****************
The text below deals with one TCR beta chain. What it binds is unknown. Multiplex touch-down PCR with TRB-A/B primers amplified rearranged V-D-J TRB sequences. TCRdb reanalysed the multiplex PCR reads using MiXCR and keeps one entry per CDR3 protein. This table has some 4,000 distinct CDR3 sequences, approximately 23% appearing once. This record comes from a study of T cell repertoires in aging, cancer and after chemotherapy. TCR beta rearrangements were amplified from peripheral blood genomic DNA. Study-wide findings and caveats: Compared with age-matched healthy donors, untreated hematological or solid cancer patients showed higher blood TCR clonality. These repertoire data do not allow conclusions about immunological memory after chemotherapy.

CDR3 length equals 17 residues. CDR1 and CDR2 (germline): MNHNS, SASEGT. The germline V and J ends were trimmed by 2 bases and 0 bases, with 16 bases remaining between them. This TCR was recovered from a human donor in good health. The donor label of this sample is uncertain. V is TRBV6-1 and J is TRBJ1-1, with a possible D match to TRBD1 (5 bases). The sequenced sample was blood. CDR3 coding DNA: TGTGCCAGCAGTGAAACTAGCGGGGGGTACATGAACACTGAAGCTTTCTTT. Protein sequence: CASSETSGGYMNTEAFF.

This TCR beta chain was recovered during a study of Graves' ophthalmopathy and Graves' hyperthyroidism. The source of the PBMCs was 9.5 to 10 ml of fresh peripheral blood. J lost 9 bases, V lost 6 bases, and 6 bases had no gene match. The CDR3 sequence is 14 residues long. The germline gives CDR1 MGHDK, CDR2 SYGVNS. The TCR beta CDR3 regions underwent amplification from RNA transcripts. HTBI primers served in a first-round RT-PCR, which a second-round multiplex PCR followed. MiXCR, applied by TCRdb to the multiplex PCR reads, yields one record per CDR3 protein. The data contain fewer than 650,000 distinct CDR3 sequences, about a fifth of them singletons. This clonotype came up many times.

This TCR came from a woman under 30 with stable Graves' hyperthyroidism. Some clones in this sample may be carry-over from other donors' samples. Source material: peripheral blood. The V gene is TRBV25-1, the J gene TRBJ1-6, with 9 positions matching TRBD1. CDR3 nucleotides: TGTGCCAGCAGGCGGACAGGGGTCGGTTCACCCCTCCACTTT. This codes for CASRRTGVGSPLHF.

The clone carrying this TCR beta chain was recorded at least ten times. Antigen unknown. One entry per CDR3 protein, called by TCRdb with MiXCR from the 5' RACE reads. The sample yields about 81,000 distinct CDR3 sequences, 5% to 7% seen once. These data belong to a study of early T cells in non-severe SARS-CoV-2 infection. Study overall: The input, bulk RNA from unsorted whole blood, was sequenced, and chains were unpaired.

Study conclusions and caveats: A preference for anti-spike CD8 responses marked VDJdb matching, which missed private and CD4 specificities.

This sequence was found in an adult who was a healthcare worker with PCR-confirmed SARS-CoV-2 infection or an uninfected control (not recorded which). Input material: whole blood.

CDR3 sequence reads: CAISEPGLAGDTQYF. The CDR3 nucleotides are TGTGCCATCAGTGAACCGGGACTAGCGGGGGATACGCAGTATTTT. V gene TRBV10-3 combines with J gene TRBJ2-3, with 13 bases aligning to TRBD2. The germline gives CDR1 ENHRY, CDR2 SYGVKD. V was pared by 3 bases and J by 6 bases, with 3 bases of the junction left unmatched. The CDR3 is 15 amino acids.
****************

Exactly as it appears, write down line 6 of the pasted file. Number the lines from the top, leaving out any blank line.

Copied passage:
Study conclusions and caveats: A preference for anti-spike CD8 responses marked VDJdb matching, which missed private and CD4 specificities.